Page last updated at 18:50 GMT, Tuesday, 12 January 2010

What's in a healthy lunchbox?

Healthy and unhealthy lunchboxes

Ninety-nine out of every 100 packed lunches being eaten by primary school children are reported to be unhealthy and failing to meet nutritional standards.

So what should a healthy lunch contain and what foods should be left out?

Food pie chart

According to advice from the Food Standards Agency,a healthy packed lunch should include:

• Meat, fish or a dairy source of protein

• Starchy carbohydrate, such as a wholegrain sandwich, to provide energy

• At least one portion each of a fruit and vegetable or salad

• Water or milk to drink, but diluted fruit juice and yoghurt drinks or smoothies are acceptable

The key foods to avoid are:

• Sweets and chocolate

• Snacks, like crisps, with added salt/sugar/fat

• Sugary and fizzy drinks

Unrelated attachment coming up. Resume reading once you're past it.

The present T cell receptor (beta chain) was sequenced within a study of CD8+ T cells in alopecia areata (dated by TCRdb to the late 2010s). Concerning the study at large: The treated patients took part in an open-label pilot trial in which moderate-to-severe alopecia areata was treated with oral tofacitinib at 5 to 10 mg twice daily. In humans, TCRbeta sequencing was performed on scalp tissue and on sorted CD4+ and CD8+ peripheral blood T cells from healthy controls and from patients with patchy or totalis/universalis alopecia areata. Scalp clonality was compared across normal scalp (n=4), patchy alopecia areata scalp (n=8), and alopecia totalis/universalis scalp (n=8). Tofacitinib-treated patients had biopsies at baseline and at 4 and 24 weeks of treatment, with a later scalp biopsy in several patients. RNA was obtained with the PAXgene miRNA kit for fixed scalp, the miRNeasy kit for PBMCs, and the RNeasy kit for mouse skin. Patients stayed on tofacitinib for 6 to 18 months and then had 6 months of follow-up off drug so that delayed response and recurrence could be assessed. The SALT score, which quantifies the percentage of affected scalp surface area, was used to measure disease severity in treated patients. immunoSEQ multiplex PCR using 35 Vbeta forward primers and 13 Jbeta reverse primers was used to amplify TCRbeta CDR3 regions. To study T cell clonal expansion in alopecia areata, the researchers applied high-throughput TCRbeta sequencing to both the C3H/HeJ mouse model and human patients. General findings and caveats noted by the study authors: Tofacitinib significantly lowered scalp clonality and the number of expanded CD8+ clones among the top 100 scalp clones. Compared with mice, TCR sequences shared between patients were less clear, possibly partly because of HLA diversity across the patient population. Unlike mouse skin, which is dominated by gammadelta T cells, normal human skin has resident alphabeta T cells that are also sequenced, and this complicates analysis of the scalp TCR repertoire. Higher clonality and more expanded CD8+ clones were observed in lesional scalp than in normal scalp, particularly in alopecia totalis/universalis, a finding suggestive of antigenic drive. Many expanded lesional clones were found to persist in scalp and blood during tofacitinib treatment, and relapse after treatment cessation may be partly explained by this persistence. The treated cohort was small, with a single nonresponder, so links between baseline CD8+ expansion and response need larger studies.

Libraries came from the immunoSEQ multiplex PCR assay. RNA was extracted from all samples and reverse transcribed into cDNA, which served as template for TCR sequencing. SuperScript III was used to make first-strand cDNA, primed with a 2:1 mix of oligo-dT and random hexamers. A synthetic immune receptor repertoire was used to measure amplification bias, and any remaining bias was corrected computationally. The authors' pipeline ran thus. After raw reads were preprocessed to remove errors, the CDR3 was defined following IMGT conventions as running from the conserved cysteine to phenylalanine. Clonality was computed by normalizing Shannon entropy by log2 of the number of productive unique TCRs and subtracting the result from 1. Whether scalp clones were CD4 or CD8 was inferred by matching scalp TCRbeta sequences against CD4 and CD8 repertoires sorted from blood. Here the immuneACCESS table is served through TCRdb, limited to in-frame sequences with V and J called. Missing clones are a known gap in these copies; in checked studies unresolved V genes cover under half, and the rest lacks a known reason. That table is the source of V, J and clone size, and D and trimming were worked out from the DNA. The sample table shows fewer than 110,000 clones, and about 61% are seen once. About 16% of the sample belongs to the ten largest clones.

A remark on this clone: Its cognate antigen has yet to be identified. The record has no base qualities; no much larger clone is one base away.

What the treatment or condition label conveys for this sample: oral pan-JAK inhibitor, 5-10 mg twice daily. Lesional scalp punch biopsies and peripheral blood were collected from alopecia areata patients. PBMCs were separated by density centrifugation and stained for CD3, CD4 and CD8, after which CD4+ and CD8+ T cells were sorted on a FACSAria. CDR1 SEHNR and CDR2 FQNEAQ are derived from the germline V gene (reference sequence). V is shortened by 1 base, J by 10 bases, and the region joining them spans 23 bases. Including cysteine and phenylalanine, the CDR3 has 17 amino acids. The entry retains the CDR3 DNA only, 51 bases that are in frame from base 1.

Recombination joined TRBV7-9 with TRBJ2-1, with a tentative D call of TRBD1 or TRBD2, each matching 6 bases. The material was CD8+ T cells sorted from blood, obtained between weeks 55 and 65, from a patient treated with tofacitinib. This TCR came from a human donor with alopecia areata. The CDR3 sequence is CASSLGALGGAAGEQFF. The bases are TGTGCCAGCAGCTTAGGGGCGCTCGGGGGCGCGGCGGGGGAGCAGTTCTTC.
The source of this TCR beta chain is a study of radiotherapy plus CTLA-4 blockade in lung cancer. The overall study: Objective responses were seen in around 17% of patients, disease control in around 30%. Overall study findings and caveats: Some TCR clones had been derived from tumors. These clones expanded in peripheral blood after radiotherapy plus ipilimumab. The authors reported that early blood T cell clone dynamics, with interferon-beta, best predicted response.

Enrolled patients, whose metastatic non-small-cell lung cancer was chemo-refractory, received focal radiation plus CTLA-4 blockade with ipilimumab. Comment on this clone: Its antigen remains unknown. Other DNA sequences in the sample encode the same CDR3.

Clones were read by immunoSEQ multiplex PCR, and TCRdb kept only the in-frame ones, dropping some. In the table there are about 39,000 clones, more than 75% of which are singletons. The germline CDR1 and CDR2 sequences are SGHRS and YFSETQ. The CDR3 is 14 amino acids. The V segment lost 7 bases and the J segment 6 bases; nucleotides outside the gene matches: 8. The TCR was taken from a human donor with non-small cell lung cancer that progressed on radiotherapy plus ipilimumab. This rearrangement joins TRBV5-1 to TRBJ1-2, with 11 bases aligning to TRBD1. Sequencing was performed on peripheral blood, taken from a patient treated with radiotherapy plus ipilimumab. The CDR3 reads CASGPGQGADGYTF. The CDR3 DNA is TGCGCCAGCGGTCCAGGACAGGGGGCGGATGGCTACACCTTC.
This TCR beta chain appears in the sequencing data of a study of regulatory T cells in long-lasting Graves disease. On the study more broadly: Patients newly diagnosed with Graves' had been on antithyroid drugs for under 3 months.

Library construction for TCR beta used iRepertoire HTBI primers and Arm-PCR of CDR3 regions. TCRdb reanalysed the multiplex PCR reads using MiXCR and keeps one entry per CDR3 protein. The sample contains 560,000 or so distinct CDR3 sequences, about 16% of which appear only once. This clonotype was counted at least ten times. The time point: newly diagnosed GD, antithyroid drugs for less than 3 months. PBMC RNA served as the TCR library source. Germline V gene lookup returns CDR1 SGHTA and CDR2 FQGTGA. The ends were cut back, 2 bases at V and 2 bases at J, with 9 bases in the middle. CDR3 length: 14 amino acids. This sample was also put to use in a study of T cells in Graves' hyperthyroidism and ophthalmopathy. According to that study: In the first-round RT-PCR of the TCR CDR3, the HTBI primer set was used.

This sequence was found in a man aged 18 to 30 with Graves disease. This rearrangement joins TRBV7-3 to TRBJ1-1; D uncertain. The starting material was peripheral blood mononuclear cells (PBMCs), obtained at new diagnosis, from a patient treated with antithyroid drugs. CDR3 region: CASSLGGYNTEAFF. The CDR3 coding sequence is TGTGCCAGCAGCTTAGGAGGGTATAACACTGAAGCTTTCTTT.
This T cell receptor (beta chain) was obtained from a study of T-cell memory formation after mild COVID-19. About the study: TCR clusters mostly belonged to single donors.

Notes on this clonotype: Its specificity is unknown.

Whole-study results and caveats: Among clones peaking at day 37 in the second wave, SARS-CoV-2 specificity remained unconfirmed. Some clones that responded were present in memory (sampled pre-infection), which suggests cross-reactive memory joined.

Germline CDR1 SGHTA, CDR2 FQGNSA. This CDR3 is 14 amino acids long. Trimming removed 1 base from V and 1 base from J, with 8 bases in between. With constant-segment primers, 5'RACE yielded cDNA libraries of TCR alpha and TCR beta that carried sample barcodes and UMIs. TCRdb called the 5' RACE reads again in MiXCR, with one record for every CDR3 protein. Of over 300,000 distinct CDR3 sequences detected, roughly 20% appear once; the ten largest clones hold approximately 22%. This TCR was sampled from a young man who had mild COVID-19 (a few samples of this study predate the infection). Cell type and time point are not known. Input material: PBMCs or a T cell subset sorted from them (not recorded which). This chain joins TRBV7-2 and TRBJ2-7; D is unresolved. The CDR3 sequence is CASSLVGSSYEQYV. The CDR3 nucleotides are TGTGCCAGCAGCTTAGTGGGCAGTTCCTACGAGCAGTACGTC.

• Deep-fried foods and processed meats

• White bread - if children won't eat brown, try whole white sliced bread

Sugar: 15g sugar per 100g is high in sugar, 5g or less is low
Fat: 20g fat per 100g is high in fat, 3g or less is low
Salt: 1.5g salt per 100g is high in salt, 0.3g or less is low
Source: Food Standards Agency

Nutritional standards for school meals were introduced in 2006 and standards for vending machines, breakfast clubs and tuck shops came into force a year later.

In 2008, strict nutrition content guidelines for primary schools were introduced and extended to secondary schools in September 2009.

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They include maximum/minimum levels of energy or calories and 13 different nutrients, including fat, salt and sugars.

The Schools Food Trust - an independent body set up to advise schools on healthy eating - says there are no plans to issue statutory guidance on packed lunches, but it has produced some sample lunchbox menus.

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